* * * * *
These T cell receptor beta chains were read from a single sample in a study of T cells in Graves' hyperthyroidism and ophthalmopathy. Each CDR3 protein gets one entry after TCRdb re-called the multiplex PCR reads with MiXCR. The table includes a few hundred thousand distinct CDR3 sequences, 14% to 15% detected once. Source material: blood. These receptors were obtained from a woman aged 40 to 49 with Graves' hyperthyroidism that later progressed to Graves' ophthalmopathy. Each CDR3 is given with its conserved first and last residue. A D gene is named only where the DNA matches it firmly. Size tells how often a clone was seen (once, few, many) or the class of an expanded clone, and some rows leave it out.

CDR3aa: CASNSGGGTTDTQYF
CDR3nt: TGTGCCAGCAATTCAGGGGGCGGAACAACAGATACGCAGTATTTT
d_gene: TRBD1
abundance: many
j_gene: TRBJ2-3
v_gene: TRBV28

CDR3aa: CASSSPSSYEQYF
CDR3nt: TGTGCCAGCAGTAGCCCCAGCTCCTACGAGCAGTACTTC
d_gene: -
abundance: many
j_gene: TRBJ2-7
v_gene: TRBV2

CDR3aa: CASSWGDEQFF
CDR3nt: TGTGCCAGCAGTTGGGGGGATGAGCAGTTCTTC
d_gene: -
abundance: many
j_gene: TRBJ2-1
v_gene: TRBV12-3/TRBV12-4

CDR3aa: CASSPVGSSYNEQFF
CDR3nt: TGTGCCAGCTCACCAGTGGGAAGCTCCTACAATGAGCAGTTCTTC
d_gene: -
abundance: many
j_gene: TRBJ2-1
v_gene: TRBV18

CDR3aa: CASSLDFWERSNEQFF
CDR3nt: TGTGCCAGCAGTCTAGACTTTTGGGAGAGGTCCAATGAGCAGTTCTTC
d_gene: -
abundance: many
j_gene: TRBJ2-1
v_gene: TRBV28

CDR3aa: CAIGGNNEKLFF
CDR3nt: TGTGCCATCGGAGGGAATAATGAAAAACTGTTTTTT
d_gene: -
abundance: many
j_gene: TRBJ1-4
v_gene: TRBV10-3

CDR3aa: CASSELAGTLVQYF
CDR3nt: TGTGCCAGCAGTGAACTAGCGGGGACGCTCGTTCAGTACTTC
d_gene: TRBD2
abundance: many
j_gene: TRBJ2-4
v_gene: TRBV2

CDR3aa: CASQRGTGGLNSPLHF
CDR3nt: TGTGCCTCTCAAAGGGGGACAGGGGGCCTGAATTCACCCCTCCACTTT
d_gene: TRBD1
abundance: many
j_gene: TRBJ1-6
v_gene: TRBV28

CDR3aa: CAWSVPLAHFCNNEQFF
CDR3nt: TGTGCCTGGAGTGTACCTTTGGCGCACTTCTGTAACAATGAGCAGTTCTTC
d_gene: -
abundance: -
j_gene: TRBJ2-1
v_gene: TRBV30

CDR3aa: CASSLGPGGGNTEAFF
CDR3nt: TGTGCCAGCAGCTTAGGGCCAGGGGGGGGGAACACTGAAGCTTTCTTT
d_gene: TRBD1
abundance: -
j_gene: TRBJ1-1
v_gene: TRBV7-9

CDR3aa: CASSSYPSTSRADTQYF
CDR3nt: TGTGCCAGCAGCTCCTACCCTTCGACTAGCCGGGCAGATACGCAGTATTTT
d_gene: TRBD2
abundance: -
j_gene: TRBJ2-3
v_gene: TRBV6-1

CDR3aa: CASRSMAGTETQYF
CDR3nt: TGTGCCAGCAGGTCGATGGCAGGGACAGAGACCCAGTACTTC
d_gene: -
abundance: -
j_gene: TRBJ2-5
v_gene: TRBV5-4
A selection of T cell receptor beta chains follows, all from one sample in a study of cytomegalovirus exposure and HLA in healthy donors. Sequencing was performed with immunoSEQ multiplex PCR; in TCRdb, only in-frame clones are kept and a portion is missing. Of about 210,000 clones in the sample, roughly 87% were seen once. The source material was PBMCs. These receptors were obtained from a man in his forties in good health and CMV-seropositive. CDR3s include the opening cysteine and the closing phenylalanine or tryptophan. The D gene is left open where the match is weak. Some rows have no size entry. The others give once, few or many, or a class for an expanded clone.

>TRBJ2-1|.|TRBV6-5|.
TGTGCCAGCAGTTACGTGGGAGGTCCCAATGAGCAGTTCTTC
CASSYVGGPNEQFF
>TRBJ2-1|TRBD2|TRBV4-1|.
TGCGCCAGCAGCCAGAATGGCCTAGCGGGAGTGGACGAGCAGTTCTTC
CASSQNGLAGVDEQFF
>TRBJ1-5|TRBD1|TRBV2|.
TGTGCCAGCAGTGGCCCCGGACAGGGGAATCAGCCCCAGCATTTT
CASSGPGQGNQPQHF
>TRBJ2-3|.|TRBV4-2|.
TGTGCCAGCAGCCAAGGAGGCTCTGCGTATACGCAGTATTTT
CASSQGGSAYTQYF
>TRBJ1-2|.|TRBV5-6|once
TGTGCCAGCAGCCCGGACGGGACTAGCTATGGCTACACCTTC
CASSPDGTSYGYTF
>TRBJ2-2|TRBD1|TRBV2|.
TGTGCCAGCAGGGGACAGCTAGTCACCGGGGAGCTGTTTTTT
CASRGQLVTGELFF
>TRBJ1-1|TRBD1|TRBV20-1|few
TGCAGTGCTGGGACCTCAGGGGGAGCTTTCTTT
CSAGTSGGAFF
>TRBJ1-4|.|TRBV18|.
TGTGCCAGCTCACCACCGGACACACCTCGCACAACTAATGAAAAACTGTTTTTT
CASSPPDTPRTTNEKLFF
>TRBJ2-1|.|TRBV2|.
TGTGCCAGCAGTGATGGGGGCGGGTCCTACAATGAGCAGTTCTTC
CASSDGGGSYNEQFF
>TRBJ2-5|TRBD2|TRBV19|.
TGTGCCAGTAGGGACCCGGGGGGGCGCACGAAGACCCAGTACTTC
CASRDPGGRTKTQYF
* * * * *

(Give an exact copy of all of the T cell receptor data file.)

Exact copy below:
These T cell receptor beta chains were read from a single sample in a study of T cells in Graves' hyperthyroidism and ophthalmopathy. Each CDR3 protein gets one entry after TCRdb re-called the multiplex PCR reads with MiXCR. The table includes a few hundred thousand distinct CDR3 sequences, 14% to 15% detected once. Source material: blood. These receptors were obtained from a woman aged 40 to 49 with Graves' hyperthyroidism that later progressed to Graves' ophthalmopathy. Each CDR3 is given with its conserved first and last residue. A D gene is named only where the DNA matches it firmly. Size tells how often a clone was seen (once, few, many) or the class of an expanded clone, and some rows leave it out.

CDR3aa: CASNSGGGTTDTQYF
CDR3nt: TGTGCCAGCAATTCAGGGGGCGGAACAACAGATACGCAGTATTTT
d_gene: TRBD1
abundance: many
j_gene: TRBJ2-3
v_gene: TRBV28

CDR3aa: CASSSPSSYEQYF
CDR3nt: TGTGCCAGCAGTAGCCCCAGCTCCTACGAGCAGTACTTC
d_gene: -
abundance: many
j_gene: TRBJ2-7
v_gene: TRBV2

CDR3aa: CASSWGDEQFF
CDR3nt: TGTGCCAGCAGTTGGGGGGATGAGCAGTTCTTC
d_gene: -
abundance: many
j_gene: TRBJ2-1
v_gene: TRBV12-3/TRBV12-4

CDR3aa: CASSPVGSSYNEQFF
CDR3nt: TGTGCCAGCTCACCAGTGGGAAGCTCCTACAATGAGCAGTTCTTC
d_gene: -
abundance: many
j_gene: TRBJ2-1
v_gene: TRBV18

CDR3aa: CASSLDFWERSNEQFF
CDR3nt: TGTGCCAGCAGTCTAGACTTTTGGGAGAGGTCCAATGAGCAGTTCTTC
d_gene: -
abundance: many
j_gene: TRBJ2-1
v_gene: TRBV28

CDR3aa: CAIGGNNEKLFF
CDR3nt: TGTGCCATCGGAGGGAATAATGAAAAACTGTTTTTT
d_gene: -
abundance: many
j_gene: TRBJ1-4
v_gene: TRBV10-3

CDR3aa: CASSELAGTLVQYF
CDR3nt: TGTGCCAGCAGTGAACTAGCGGGGACGCTCGTTCAGTACTTC
d_gene: TRBD2
abundance: many
j_gene: TRBJ2-4
v_gene: TRBV2

CDR3aa: CASQRGTGGLNSPLHF
CDR3nt: TGTGCCTCTCAAAGGGGGACAGGGGGCCTGAATTCACCCCTCCACTTT
d_gene: TRBD1
abundance: many
j_gene: TRBJ1-6
v_gene: TRBV28

CDR3aa: CAWSVPLAHFCNNEQFF
CDR3nt: TGTGCCTGGAGTGTACCTTTGGCGCACTTCTGTAACAATGAGCAGTTCTTC
d_gene: -
abundance: -
j_gene: TRBJ2-1
v_gene: TRBV30

CDR3aa: CASSLGPGGGNTEAFF
CDR3nt: TGTGCCAGCAGCTTAGGGCCAGGGGGGGGGAACACTGAAGCTTTCTTT
d_gene: TRBD1
abundance: -
j_gene: TRBJ1-1
v_gene: TRBV7-9

CDR3aa: CASSSYPSTSRADTQYF
CDR3nt: TGTGCCAGCAGCTCCTACCCTTCGACTAGCCGGGCAGATACGCAGTATTTT
d_gene: TRBD2
abundance: -
j_gene: TRBJ2-3
v_gene: TRBV6-1

CDR3aa: CASRSMAGTETQYF
CDR3nt: TGTGCCAGCAGGTCGATGGCAGGGACAGAGACCCAGTACTTC
d_gene: -
abundance: -
j_gene: TRBJ2-5
v_gene: TRBV5-4
A selection of T cell receptor beta chains follows, all from one sample in a study of cytomegalovirus exposure and HLA in healthy donors. Sequencing was performed with immunoSEQ multiplex PCR; in TCRdb, only in-frame clones are kept and a portion is missing. Of about 210,000 clones in the sample, roughly 87% were seen once. The source material was PBMCs. These receptors were obtained from a man in his forties in good health and CMV-seropositive. CDR3s include the opening cysteine and the closing phenylalanine or tryptophan. The D gene is left open where the match is weak. Some rows have no size entry. The others give once, few or many, or a class for an expanded clone.

>TRBJ2-1|.|TRBV6-5|.
TGTGCCAGCAGTTACGTGGGAGGTCCCAATGAGCAGTTCTTC
CASSYVGGPNEQFF
>TRBJ2-1|TRBD2|TRBV4-1|.
TGCGCCAGCAGCCAGAATGGCCTAGCGGGAGTGGACGAGCAGTTCTTC
CASSQNGLAGVDEQFF
>TRBJ1-5|TRBD1|TRBV2|.
TGTGCCAGCAGTGGCCCCGGACAGGGGAATCAGCCCCAGCATTTT
CASSGPGQGNQPQHF
>TRBJ2-3|.|TRBV4-2|.
TGTGCCAGCAGCCAAGGAGGCTCTGCGTATACGCAGTATTTT
CASSQGGSAYTQYF
>TRBJ1-2|.|TRBV5-6|once
TGTGCCAGCAGCCCGGACGGGACTAGCTATGGCTACACCTTC
CASSPDGTSYGYTF
>TRBJ2-2|TRBD1|TRBV2|.
TGTGCCAGCAGGGGACAGCTAGTCACCGGGGAGCTGTTTTTT
CASRGQLVTGELFF
>TRBJ1-1|TRBD1|TRBV20-1|few
TGCAGTGCTGGGACCTCAGGGGGAGCTTTCTTT
CSAGTSGGAFF
>TRBJ1-4|.|TRBV18|.
TGTGCCAGCTCACCACCGGACACACCTCGCACAACTAATGAAAAACTGTTTTTT
CASSPPDTPRTTNEKLFF
>TRBJ2-1|.|TRBV2|.
TGTGCCAGCAGTGATGGGGGCGGGTCCTACAATGAGCAGTTCTTC
CASSDGGGSYNEQFF
>TRBJ2-5|TRBD2|TRBV19|.
TGTGCCAGTAGGGACCCGGGGGGGCGCACGAAGACCCAGTACTTC
CASRDPGGRTKTQYF